• Watch a Female Animator’s Abstract Films from the Mid-20th Century
    Mary Ellen Bute, still from “Tarantella” (1940) (image courtesy Center for Visual Music)Years before Disney’s Fantasia combined classical music and animation for a mass audience, Mary Ellen Bute was pioneering her own form of visual music. Bute was influenced as much by modern artists like Wassily Kandinsky as by musical innovator Léon Theremin, whom she apprenticed with, and fellow artist and animator Oskar Fischinger. Between the 1930s and 1950s, Bute produced a series of short, abstract animated films in which vibrantly colored shapes, lines, and squiggles dance across the screen, set to soundtracks by Bach, Shostakovich, or other classical composers. Critic and curator Ed ...
    Source: HyperallergicPublished on 2017-04-26By Matt Stromberg
  • Survivor
    A hypochondriac’s guide to rare diseases.   I recently made a wrong turn out of the parking lot of the Danbury Fair Mall, where I’d indulged in a bag of Auntie Anne’s pretzel nuggets and a pair of cheap earrings at Claire’s. Bemoaning my love for this soulless crap—and not paying attention to my route—I found myself at the entrance to NORD, the National Organization of Rare Disorders.  I’m a hypochondriac. I’ve also been a state-licensed EMT for nineteen years. EMTs are taught not to diagnose, but in my case these are wasted words. I keep my “findings” to ...
    Source: The Paris ReviewPublished on 2017-04-26By Jane Stern
  • 10 Classic Gothic Novels Everyone Should Read
    The best Gothic novels The following list is not supposed to represent the ten most definitive Gothic novels ever published – it’s a list to inspire debate and discussion as much as it is a list of recommendations of classic Gothic works of fiction. Nevertheless, we reckon the reader of Gothic fiction could do worse […] ...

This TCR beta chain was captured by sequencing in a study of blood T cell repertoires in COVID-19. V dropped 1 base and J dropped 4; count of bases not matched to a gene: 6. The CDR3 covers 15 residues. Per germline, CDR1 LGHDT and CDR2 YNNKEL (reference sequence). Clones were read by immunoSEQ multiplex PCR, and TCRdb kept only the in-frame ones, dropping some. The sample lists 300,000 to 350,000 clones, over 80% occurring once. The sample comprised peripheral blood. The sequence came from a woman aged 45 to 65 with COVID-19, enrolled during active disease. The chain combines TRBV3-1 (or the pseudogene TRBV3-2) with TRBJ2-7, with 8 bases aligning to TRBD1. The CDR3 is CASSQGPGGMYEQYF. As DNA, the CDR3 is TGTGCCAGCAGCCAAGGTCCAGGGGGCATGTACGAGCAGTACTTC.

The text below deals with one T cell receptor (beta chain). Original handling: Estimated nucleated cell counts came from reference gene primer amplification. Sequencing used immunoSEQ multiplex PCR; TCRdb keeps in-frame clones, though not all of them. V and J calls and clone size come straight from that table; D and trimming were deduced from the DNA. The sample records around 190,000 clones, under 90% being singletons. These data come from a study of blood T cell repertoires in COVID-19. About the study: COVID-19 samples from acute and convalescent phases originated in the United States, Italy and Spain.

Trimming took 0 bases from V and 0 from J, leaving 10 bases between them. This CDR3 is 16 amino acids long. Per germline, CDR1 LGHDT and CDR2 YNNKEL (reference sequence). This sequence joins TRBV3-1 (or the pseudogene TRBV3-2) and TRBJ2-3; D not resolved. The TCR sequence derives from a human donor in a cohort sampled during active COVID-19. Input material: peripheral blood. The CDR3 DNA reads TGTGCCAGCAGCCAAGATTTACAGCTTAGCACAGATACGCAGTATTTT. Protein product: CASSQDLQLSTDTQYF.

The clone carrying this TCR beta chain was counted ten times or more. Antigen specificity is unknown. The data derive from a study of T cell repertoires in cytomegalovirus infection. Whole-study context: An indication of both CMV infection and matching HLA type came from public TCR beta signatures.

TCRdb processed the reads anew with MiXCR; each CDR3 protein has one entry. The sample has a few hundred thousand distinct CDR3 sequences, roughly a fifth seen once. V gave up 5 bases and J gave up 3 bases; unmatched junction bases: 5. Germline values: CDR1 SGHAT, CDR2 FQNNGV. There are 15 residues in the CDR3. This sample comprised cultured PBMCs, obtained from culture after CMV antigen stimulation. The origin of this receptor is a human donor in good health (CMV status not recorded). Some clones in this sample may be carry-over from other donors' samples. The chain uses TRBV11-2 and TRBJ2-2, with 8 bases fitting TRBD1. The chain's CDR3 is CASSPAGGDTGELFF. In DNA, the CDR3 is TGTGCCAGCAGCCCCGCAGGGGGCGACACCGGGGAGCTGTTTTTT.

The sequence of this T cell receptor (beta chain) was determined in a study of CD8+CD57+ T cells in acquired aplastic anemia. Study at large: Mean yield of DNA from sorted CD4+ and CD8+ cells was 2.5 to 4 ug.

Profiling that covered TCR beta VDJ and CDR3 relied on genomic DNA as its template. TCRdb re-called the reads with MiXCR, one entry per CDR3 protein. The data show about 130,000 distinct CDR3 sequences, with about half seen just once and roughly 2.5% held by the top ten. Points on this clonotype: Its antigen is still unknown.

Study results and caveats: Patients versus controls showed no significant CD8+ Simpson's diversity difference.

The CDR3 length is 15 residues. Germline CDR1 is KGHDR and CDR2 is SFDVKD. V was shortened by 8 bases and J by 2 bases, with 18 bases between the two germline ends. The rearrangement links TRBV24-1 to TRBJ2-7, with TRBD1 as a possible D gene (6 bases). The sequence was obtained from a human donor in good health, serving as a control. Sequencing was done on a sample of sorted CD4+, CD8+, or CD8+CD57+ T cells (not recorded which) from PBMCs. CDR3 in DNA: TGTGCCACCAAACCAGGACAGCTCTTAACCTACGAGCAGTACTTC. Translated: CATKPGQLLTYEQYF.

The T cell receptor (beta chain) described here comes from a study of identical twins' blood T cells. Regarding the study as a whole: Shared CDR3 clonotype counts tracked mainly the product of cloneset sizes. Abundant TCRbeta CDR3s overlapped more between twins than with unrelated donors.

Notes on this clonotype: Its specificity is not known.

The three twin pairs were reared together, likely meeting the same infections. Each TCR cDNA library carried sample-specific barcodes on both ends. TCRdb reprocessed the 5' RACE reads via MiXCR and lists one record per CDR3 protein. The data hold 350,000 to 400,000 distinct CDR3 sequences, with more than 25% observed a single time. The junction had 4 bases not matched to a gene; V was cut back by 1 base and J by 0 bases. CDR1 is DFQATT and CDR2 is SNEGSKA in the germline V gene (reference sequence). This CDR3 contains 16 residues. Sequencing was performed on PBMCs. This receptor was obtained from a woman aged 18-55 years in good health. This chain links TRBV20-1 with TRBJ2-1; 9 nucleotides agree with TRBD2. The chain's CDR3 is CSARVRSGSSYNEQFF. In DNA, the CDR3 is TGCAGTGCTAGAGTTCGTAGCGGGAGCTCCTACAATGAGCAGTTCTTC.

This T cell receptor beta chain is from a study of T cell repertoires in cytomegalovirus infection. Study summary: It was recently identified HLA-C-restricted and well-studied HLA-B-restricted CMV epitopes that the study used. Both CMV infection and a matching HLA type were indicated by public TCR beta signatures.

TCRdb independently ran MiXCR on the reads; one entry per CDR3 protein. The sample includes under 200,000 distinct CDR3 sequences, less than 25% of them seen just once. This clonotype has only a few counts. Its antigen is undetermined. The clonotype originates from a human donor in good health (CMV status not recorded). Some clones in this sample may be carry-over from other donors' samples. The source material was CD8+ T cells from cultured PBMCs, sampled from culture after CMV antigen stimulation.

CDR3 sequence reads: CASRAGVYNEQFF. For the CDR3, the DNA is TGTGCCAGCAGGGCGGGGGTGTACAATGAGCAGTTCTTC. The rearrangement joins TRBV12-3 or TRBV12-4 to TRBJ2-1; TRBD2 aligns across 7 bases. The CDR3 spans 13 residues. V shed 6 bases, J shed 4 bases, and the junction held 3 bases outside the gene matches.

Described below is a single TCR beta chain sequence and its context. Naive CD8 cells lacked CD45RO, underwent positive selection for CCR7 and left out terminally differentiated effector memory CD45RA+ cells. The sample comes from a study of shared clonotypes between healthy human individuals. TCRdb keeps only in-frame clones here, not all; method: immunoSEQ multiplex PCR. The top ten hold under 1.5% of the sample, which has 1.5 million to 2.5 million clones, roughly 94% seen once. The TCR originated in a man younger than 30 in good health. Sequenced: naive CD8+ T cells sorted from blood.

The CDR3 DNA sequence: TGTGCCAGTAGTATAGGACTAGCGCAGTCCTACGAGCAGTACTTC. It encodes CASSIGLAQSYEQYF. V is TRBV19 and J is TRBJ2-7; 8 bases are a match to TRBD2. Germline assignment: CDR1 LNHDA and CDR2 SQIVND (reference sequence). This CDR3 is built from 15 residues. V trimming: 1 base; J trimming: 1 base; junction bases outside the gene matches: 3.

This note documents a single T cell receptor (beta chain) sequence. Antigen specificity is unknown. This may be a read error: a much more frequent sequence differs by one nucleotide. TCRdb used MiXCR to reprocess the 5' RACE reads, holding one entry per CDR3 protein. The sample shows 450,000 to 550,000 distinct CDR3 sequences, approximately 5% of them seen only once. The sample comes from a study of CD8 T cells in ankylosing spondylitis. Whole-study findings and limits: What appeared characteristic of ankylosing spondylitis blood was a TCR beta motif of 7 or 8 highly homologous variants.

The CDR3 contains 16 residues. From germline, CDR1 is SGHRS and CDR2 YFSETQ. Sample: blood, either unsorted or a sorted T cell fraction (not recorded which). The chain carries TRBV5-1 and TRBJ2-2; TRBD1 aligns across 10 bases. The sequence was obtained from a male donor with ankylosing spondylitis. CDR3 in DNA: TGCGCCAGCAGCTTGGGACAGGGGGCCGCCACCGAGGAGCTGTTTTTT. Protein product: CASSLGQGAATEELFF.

Source: Interesting LiteraturePublished on 2017-04-26By interestingliterature
  • Book Riot’s Deals of the Day for April 26th, 2017
    Book Riot Deals is sponsored today by The Darkest Night by Rick Reed, set in the Louisiana swamplands, where it takes a cop like Jack Murphy to find justice. Available now from Lyrical Underground. Today’s Featured Deals:   The Readers of Broken Wheel Recommend by Katarina Bivald for $2.51. Get it here or just click the cover image below:     Lost Stars by Claudia Gray for $3.99. Get it here or just click the cover image below: In Case You Missed Yesterday’s Most Popular Deal:   Fooled by Randomness by Nassim Talb for $2.99. Get ...
    Source: Book RiotPublished on 2017-04-26By Jeff O'Neal
  • Let’s All Move To Alaska
    They still have Blockbuster there.Image: hector e. balcazarThe stores’ survival has depended on aggressive real estate deals with landlords willing to offer short-term leases and reduced rent. It has required running the business “a lot differently” than Blockbuster ever did, avoiding what Payne calls “a contentious culture over late fees.” Unlike the old Blockbuster, Payne’s version never sends out invoices to customers for late fees; they are simply collected whenever they come into the store. But he has also refused to eliminate late fees entirely like Blockbuster did, a decision Payne calls the “final nail in the coffin.”Still, a great deal of ...
    Source: The AwlPublished on 2017-04-26By Silvia Killingsworth
  • The Elizabeths: Elemental Historians
    CONJECTURES #4 — Carla Nappi conjures a dreamscape from four archival fragments — four oblique references to women named “Elizabeth” who lived on the watershed of the 16th-to-17th century. ...
    Source: The Public Domain reviewPublished on 2017-04-26By Adam Green